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Dapper Secure Kernel Patchset is a forward port of the final public Grsecurity patchset
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README.md

Dapper Secure Kernel Patchset

Introduction

The Dapper Secure Kernel Patchset is an effort to forward port the now discontinued Grsecurity test patchset to newer Linux kernels. While it may not contain the latest and greatest security advancements as provided by the subscriber only Grsecurity beta patchset, the features provided by the final Grsecurity 4.9.24 patch are well worth maintaining into the future.

Currently Released Patch:

Look at the releases page to download the latest patch and GPG signiture.

Features

Status and Current Issues

Project Status

Task Status
Resolve Merge Conflicts to Linux 4.14 Started
Resolve Merge Conflicts to Minor Release Waiting
Resolve Merge Conflicts with Patch Fuzz Disabled Waiting
Fix Compiler Errors and Resolve Merge Mistakes Waiting
Run and Test Kernel, Ensuring PaX Test Passes Waiting

Known Issues

None yet! If you find something not working, please create an issue.

FAQ

Is this kernel ready for production? Look at the status above, and even if everything has been completed, proceed with caution. While we do our best to ensure everything is working, things do and can go wrong, so it might not be a good idea to test on your primary system without having a backup.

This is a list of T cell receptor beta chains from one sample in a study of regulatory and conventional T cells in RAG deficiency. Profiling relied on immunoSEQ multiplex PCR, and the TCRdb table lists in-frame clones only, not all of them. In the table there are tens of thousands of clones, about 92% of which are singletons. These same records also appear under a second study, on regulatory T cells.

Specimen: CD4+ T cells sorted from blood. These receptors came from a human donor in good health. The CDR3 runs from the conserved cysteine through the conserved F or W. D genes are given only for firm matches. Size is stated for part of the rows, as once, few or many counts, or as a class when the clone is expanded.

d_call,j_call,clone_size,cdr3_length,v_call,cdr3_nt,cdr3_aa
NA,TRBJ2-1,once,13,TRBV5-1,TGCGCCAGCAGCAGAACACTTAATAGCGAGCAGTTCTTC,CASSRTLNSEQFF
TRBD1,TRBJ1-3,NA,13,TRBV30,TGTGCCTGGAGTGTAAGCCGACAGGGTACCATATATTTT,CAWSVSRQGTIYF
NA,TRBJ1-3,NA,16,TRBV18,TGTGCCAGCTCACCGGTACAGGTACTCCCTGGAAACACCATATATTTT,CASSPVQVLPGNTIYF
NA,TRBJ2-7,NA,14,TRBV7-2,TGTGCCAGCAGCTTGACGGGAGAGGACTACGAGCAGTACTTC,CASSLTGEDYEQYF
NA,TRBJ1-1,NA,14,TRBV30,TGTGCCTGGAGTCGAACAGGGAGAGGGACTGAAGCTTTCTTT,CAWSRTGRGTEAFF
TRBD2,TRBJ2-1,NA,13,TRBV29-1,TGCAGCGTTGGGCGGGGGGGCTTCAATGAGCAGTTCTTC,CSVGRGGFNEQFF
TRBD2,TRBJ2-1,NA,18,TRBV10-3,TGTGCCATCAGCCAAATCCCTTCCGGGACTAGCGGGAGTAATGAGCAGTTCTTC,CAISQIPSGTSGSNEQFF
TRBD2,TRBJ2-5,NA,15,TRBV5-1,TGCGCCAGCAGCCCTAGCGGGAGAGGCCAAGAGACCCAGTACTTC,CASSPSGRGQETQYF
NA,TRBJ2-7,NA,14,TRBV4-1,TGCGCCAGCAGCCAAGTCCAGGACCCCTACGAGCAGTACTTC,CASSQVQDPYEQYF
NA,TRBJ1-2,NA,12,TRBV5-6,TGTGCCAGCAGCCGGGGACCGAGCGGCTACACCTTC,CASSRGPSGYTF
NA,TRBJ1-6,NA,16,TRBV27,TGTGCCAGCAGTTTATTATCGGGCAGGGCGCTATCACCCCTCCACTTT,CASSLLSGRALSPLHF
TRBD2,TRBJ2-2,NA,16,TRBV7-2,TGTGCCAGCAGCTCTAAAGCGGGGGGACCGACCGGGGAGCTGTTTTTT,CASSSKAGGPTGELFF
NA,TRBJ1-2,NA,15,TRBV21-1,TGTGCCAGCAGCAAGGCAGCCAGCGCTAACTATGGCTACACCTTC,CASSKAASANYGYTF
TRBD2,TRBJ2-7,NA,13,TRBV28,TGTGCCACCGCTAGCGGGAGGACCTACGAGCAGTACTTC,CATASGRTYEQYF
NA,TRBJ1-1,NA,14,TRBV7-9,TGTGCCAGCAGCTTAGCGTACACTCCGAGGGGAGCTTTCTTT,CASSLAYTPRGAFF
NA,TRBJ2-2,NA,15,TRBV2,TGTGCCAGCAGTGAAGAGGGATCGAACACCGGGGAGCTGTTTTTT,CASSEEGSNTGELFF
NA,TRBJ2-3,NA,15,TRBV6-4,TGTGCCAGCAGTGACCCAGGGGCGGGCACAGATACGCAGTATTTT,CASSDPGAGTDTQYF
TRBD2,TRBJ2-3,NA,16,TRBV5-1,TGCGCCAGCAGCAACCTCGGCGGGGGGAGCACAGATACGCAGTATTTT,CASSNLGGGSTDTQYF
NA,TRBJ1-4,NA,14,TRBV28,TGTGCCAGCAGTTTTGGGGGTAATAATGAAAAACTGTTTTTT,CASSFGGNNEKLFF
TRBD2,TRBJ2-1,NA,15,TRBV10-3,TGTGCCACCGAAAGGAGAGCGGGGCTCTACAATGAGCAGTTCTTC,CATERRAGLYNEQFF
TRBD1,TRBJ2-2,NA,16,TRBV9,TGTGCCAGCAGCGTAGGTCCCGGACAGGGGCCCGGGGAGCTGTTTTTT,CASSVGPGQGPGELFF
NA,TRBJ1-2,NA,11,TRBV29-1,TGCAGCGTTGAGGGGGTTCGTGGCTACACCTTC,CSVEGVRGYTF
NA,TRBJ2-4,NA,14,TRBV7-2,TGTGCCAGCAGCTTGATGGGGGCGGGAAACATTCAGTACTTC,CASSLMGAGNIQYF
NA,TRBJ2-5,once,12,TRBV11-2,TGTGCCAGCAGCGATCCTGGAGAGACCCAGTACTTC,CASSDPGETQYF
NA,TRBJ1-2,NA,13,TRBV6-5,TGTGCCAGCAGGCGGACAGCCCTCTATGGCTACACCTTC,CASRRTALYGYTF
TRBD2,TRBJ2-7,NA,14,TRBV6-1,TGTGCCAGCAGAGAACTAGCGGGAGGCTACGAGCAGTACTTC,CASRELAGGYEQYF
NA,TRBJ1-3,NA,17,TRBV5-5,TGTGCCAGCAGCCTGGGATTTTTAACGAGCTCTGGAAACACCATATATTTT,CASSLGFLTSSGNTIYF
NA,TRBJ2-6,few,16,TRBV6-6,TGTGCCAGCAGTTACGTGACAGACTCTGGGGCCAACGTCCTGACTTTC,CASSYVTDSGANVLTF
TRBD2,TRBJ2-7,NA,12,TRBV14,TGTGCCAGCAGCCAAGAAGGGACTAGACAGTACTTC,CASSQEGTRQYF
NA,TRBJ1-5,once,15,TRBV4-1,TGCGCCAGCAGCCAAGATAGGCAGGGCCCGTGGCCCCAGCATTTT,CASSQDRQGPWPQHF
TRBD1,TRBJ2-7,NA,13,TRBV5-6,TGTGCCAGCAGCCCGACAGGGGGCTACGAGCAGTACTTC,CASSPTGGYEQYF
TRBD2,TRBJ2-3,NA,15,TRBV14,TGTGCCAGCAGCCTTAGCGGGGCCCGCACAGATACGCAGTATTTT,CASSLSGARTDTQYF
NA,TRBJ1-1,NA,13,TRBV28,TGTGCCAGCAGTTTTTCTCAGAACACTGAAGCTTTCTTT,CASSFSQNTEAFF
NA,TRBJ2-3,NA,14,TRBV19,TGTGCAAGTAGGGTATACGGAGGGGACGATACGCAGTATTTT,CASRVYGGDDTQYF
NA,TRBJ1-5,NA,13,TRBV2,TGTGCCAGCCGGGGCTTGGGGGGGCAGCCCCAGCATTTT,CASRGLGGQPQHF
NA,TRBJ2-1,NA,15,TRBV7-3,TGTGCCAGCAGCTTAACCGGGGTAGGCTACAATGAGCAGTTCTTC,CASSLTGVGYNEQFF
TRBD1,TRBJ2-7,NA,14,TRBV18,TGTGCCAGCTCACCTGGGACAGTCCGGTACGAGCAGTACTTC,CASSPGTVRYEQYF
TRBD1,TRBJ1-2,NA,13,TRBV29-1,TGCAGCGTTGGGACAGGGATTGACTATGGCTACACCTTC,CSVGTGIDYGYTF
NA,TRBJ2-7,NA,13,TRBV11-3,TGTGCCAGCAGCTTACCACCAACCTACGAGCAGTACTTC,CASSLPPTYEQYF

Does this patchset provide the same level of security as the Grsecurity patchset? Yes and No. This patchset provides a snapshot of the features from the last public grsecurity release as of Linux 4.9.24, and those features are forward ported to newer kernels. They will likely provide a much enhanced level of security over the stock kernel, but will not match the advancements made by Open Source Security Inc on the Grsecurity patchset.

I'm in some sort of physical danger from active adversaries, or I need absolute reliability. Is this patchset for me? No, Dapper Secure Kernel Patchset is not built for these sorts of threat models. I highly suggest purchasing a subscription for the Grsecurity patchset from Open Source Security Inc, as they will take care of your needs in a professional manner.